Anyone, Anyone?

As soon as we returned from the ocean I called my neurologist’s office and spoke to his secretary again. Not only did she reiterate that I would have to wait FOUR months for a “new” patient appointment, but that she had spoken to the neuro’s nurse and she said that they couldn’t do anything for me anyway because I was pregnant. I think I threw the phone across the room after hanging up.

My symptoms were slowly getting worse: a little harder to walk, a bit more numb, less endurance for strength activities. The week after we got home, Ed left for a business trip for England, leaving me home alone with G. who was now about eight months old. It was just a week and I wasn’t 100% but I was still able to take care of my baby.

I called the OB that I had used with G. to get my first prenatal appointment. They said that I first had to come in for a pregnancy test. I told them that the pregnancy had just been confirmed by an emergency room, but that wasn’t good enough for them. They asked me if I’d like to make an appointment and I said “No”. I had been thinking about changing practices anyway since they were so far away, and this was the perfect motivator. I asked around and finally called a much closer office who still couldn’t get me in for almost a month, but at least believed that I was pregnant.

(TMI warning) A couple of days later, I noticed a small spot of blood when I went to the bathroom. I called the OB because if there was something wrong with this pregnancy, I’d rather know sooner then later so I could start getting some treatment for my MS. The OB office had me come in that day, and when they did the ultrasound, they found a pregnancy, but not as developed as they would have expected for my dates. She said that it didn’t necessarily mean anything and to come back in a week and everything could be different.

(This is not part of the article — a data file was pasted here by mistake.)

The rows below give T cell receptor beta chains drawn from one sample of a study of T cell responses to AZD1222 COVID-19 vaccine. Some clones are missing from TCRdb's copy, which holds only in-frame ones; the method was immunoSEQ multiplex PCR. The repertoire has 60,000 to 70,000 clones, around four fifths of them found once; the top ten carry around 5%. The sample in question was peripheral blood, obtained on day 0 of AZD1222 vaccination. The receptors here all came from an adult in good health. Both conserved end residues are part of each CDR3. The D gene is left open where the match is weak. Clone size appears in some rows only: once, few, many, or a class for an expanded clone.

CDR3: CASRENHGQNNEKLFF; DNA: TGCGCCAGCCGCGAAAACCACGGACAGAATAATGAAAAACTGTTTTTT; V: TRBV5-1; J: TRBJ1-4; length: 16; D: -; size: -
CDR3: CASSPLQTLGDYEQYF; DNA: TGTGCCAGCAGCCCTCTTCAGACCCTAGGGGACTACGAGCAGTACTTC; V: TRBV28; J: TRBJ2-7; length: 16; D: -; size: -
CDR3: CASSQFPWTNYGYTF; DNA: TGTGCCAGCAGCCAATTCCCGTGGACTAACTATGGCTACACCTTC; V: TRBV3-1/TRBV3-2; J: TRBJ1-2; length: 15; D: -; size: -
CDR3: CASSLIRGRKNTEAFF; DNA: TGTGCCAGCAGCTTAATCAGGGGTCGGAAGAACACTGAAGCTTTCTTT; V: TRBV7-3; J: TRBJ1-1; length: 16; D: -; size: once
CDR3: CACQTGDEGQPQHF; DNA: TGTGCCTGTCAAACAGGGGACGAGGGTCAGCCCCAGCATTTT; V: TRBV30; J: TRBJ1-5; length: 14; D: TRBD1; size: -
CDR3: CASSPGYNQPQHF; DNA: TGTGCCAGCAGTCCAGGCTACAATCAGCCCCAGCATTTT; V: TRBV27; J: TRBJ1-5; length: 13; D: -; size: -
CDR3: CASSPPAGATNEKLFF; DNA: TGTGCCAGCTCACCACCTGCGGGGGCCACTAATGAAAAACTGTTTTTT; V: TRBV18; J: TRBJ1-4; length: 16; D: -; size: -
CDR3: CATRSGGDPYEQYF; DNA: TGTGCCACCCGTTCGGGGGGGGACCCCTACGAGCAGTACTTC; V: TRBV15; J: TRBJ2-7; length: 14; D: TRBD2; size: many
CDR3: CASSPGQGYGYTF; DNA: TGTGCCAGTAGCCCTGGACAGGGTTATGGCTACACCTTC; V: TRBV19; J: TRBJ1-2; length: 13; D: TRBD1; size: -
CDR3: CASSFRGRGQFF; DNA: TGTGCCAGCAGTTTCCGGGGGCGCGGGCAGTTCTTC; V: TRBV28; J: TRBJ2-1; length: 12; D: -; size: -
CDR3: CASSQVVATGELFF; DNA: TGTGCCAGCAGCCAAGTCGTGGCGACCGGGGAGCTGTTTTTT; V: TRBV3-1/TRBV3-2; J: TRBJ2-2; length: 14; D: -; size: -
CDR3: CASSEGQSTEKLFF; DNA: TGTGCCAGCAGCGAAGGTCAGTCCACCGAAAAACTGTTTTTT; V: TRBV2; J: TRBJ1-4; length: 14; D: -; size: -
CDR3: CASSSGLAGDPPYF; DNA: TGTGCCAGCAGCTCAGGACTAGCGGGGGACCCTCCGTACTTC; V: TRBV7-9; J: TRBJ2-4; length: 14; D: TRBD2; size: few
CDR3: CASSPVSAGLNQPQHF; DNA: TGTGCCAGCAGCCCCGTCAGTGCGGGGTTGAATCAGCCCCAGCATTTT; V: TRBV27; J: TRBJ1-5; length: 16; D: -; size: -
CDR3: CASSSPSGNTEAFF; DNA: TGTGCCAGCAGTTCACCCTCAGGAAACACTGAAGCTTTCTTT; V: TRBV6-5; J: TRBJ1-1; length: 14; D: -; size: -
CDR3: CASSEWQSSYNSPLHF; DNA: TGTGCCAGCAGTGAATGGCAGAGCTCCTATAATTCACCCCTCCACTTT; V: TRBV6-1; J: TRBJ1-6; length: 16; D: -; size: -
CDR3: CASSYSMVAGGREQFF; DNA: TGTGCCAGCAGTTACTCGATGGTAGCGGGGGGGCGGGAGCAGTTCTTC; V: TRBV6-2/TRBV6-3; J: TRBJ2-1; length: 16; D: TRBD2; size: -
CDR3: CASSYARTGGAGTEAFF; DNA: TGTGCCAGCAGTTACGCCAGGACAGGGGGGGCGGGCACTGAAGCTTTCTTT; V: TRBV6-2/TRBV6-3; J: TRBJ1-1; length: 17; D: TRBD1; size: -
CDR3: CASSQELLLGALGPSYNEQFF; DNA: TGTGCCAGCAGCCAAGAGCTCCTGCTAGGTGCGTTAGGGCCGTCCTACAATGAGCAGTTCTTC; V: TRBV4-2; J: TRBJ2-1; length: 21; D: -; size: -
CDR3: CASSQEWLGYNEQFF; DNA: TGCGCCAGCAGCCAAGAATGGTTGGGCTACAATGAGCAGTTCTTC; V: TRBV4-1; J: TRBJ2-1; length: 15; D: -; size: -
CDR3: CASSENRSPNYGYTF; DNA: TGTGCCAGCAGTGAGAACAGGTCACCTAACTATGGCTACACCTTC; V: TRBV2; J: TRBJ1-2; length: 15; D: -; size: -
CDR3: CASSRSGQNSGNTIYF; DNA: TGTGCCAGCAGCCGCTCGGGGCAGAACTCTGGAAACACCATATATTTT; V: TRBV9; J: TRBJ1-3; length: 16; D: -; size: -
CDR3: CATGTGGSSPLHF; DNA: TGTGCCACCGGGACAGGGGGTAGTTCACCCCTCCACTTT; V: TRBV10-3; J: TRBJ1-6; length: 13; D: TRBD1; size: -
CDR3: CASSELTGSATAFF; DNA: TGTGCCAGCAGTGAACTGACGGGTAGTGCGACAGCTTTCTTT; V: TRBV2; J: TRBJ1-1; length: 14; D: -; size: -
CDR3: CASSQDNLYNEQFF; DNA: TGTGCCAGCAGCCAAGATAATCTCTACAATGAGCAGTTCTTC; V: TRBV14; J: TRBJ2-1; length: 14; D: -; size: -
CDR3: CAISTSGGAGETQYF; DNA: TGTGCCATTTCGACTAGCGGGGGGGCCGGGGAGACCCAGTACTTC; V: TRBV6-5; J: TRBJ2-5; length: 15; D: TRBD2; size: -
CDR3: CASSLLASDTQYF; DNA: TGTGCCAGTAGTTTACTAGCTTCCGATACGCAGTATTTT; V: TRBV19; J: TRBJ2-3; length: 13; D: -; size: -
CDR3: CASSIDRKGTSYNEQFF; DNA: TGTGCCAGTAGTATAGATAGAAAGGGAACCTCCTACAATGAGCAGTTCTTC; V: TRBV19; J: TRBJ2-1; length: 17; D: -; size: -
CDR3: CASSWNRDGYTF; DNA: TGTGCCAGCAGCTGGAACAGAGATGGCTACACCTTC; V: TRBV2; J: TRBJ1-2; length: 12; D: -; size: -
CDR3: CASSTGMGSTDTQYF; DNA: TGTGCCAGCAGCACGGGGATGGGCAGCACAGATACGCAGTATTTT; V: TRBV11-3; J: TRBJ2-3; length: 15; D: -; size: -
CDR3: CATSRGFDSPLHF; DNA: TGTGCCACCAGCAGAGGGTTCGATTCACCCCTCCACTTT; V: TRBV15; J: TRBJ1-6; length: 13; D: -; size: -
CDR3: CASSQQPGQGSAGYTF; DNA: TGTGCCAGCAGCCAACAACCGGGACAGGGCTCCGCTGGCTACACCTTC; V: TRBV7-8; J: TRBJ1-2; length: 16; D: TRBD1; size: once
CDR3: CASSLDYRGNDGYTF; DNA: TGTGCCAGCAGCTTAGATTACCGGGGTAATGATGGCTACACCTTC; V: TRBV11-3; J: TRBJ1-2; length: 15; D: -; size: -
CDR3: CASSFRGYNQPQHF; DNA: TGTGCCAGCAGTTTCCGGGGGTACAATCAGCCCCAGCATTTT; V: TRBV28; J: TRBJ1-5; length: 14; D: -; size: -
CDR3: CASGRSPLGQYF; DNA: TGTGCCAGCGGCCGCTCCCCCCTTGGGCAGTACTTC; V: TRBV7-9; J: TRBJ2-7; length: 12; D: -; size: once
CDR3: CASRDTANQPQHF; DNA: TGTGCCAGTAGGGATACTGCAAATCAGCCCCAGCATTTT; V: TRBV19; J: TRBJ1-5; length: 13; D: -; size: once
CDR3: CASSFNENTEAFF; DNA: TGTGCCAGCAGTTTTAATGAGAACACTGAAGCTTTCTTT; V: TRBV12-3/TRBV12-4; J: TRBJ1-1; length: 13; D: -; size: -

Unfortunately, things started going downhill, for me, at a quicker pace. I ended up calling my mom and telling her that I was afraid to carry G.; afraid that I would lose my balance and fall with him. I also had to call Ed and ask him to come home a day early. By the time the OB appointment came around the next week, I had convinced myself that the pregnancy would be over and that my MS attack could now be treated properly.

When I finally got to the OB appointment, I didn’t even have the strength and balance anymore to climb up on the examining table myself. When the Dr. walked in I was a crying mess. The little girl fighting with her DaDa in the kitchen right now proves how wrong I was. Things had progressed and we saw a little fetus with a tiny heart just beating away. I hate the fact that there was even one moment where I was expecting/wanting any other results. All I know is that I was feeling so desperate and abandoned, and that would of solved those problems. God knew better and I try to thank him everyday for the little blessing I used to call “my little mouse”. The OB said that she would give me a referral to a High Risk OB but she thought that I would have to wait untill I was out of my first trimester to start any kind of treatment for the MS.